Modern Point and shoot cameras have a tendency to render a subject very washed-out and gray. With film, this would be a problem of underexposure, but with digital cameras, the likely culprit is your white balance. Try manipulating the white balance settings on your camera to create a warmer tone.
However, even with the proper white balance, your camera will sometimes turn out some gray shots. This is because digital cameras are calibrated to average the bright and dark elements of your shot to create a mythical 18% gray curve. What that mumbo-jumbo means is the camera will cost you some color. Don't despair! For film-like effects, especially for film such as the excellent Fuji Velvia Professional slide films, try bringing your pictures into Picasa, the free Google editing program, and increasing saturation. Usually 15-20% will be enough, and don't overdo it or your images may turn out looking like they were taken on Mars.Trick #7 Darken the Blacks
Many new digital users complain that "digital doesn't look like film." This is true. Digital pictures lack grain, are less contrasty, and may lack sharpness due to lower-quality lenses. These are NOT problems inherent in digital images per se, but rather symptoms of the consumer-oriented design of these cameras. To make your digital images look more film-like and professional, adjust the color balance. In Picasa, you can adjust general balances and sharpness. In better programs like Paint Shop Pro and Photoshop, both of which are available to consumers, you can adjust Selective Color. The most dramatic effect you can get with selective color is to darken your blacks. You will lose a lot of detail in the shadows when you do this, but film usually did this anyway. One of the characteristics of Fuji Velvia is how quickly it drops off to black at the low end of the spectrum. Are these pictures accurate representations of reality? Hell no! But they sure look fine.
Trick # 8 Know When to Sharpen
Knowing when, and when not to, sharpen is probably the most important skill in photo editing. Sharpening ruins detail, significantly degrading the quality of your image. Many times, it isn't even sharpness you want to add, especially not over the whole image. Experiment with brightness and contrast and deepening your blacks or your shadow tones before you sharpen. In fact, make it a cardinal rule to always sharpen last. This will do a lot for your images, because you will apply the other edits with the most available data.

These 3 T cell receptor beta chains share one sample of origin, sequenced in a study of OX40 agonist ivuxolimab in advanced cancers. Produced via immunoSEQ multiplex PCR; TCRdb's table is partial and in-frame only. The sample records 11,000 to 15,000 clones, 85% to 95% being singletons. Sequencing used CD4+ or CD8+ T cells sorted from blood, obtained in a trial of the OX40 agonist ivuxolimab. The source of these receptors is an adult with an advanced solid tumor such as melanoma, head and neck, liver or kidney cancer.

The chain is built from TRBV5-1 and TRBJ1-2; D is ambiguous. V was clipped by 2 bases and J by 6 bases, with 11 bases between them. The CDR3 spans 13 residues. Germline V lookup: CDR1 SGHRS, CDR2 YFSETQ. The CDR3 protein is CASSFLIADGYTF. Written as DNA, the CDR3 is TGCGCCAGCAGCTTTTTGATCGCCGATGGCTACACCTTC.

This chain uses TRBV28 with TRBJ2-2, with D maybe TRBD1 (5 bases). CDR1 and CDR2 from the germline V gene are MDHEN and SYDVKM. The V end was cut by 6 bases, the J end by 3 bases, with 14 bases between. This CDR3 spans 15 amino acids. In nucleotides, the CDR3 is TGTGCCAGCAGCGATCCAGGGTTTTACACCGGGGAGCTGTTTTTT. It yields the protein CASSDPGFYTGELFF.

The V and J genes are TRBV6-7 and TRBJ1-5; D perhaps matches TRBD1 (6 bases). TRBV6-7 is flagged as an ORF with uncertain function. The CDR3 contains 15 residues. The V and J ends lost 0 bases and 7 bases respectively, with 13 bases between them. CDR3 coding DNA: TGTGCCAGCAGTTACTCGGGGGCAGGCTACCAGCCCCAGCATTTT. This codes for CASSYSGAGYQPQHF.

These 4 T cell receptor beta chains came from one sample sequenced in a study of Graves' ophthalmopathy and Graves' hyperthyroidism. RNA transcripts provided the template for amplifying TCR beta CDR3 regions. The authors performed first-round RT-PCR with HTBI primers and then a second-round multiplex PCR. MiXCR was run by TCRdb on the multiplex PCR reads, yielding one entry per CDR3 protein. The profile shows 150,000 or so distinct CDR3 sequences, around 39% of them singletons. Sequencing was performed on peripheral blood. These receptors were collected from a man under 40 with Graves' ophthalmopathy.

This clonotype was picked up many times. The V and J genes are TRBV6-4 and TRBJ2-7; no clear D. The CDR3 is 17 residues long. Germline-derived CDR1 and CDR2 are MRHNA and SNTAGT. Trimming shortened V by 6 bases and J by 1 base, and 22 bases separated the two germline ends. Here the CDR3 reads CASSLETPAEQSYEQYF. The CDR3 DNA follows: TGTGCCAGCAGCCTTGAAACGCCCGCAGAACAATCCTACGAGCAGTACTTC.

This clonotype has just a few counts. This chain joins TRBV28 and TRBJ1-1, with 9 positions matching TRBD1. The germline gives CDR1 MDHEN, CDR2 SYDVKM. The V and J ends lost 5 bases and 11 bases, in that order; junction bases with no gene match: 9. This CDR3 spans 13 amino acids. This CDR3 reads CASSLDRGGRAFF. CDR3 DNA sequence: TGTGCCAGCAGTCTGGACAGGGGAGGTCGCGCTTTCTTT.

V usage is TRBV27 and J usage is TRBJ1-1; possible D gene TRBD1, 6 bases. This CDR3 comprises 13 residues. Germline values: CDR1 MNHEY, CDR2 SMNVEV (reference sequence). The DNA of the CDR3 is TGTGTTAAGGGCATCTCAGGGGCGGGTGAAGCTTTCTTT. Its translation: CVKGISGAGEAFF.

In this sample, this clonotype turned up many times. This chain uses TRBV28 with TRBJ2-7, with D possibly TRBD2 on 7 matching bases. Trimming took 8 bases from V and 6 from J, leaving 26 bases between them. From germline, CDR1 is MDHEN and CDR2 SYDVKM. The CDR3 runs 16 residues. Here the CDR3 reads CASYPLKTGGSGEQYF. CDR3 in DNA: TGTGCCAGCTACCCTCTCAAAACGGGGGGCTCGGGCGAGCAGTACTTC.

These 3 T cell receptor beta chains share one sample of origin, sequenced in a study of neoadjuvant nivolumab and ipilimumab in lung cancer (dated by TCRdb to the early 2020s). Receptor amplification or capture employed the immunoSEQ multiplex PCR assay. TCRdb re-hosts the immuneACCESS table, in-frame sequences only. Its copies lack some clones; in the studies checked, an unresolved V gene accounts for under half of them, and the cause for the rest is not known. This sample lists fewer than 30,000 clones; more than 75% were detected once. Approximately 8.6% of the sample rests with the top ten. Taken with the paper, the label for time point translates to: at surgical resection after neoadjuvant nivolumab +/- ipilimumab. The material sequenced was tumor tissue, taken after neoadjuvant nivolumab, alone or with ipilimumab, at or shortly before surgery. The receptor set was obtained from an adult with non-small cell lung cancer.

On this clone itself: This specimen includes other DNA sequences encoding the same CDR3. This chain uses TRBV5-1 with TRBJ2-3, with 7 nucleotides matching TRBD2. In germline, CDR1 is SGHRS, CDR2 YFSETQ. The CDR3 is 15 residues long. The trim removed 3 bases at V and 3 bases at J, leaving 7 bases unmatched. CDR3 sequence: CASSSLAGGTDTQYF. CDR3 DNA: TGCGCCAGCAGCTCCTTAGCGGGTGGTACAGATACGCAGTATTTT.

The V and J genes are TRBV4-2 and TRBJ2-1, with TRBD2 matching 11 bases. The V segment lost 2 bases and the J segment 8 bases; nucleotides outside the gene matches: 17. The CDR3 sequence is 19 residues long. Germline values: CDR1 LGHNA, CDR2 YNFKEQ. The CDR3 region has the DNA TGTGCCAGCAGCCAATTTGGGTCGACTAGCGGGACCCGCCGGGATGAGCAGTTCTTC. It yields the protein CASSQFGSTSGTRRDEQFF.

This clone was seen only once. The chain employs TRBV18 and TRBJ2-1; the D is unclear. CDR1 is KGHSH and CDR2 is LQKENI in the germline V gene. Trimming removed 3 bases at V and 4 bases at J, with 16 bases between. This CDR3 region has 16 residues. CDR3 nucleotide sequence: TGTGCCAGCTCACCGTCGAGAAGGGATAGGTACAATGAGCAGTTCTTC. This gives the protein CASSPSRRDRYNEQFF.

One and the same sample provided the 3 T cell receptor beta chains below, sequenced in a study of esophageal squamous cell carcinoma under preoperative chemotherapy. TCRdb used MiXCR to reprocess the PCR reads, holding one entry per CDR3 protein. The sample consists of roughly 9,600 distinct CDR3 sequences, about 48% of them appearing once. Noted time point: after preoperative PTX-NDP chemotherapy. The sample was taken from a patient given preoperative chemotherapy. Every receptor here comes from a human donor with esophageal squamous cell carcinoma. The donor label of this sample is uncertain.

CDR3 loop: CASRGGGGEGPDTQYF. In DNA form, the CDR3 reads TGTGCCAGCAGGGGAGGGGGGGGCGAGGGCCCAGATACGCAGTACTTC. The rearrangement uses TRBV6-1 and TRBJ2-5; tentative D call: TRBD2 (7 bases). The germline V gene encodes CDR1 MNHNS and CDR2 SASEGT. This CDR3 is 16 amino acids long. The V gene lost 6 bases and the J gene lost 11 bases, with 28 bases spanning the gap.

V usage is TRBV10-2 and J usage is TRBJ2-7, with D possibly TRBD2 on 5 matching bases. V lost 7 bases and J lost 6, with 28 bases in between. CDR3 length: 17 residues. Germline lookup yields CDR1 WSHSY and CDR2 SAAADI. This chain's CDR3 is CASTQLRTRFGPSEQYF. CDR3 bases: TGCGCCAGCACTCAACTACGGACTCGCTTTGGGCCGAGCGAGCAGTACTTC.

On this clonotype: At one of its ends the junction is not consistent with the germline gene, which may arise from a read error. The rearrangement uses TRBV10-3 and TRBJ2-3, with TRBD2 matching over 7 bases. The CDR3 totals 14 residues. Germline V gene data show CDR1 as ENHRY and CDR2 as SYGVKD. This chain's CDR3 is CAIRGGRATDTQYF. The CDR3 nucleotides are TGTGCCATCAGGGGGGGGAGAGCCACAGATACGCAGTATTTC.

Trick # 9 How to Shoot A Fish
Fish pictures seem to just ruin photographers. You've all seen the classic Grip N Grin, where the fish is held at arms length at the camera and there's no telling how big it really was. The other chief sin is the "lay it next to the rod" shot. Nothing looks deader than a fish laid on the bank next to a rod. Add a bright fill flash and bingo: a dog's dinner.
Fish pictures deserve some special consideration, because fish are 1) a lot smaller than you (unless you're catching marlin, you lucky dog) and 2) shiny. The average American man weighs somewhere between 180 and 200 pounds. A trophy trout might weigh ten, or just five to eight percent of the man. Keep this in mind. Don't be afraid to hold the fish out away from your body if you need a fish shot, but don't stick it right up in the photographer's grill either. But consider this: no matter how good the Grip N Grin, the fish is always going to be smaller and less detailed if a person must also fit into the shot.
Why not try macro shots right up against the fish instead? The chief rule of photographing animals is to always leave their eyes in the picture. Stick to this rule unless photographing tails, which have a certain beauty of their own. Remember too that a fish is a water creature. The best trophy shots are the ones taken underwater, but if you don't have an underwater camera handy, do the next best thing and place the camera at water level, with the fish just under the surface or just out of the water.
Because fish are shiny, you need to be careful with fill flash. The best shots still require it, but turn the fish's body slightly away from the camera so as not to bounce all that flash back. Use a polarizing filter to cut the natural glare of scales (and skin!). Don't be afraid to try crazy angles, like "sighting down the fish" or just the fishy mugshot. Keep the light behind you and pay attention to your aperture: ideally nothing but the fish should be in focus to help add depth and dimension (and to keep from giving the audience an exact idea how small he was!)
Trick # 10 Camera Protection
The last of these tricks is how to protect a camera in a wading environment. The number one rule is never take a risk that isn't worth the result. If the water is falling but you'd rather be across now, consider waiting to give your gear a chance. Stow point and shoot cameras in watertight containers like a Ziploc baggie or a tight neoprene case. Consider investing in a water-resistant model for the vest pocket.
If the worst happens and your camera gets a dunking, DO NOT TURN IT ON. You have a chance to dry your sensitive electronics out so long as you don't fry them. If the camera was off when it went into the drink, immediately remove the batteries. Shake out as much water as possible and place the camera in the sun. Resist the urge to check the camera for two or three days of drying, being careful to place it in the sun or a hot environment. My Fuji has been sunk twice. I dried it out both times and it is still going steady.
SLR cameras are harder to protect. My advice is to wear the camera around your neck, with an arm through the strap so it can slide around to the back. Also, purchase insurance! My camera and fishing gear policy costs me less than $20 a month, and it allows me to rest assured that my gear will always be safe, even if it isn't. Most insurers offer flood, theft, accidental breakage, and loss protection.
I hope you've found these tips helpful and informative. I've enjoyed writing them, and now I just need to make sure I follow my own advice!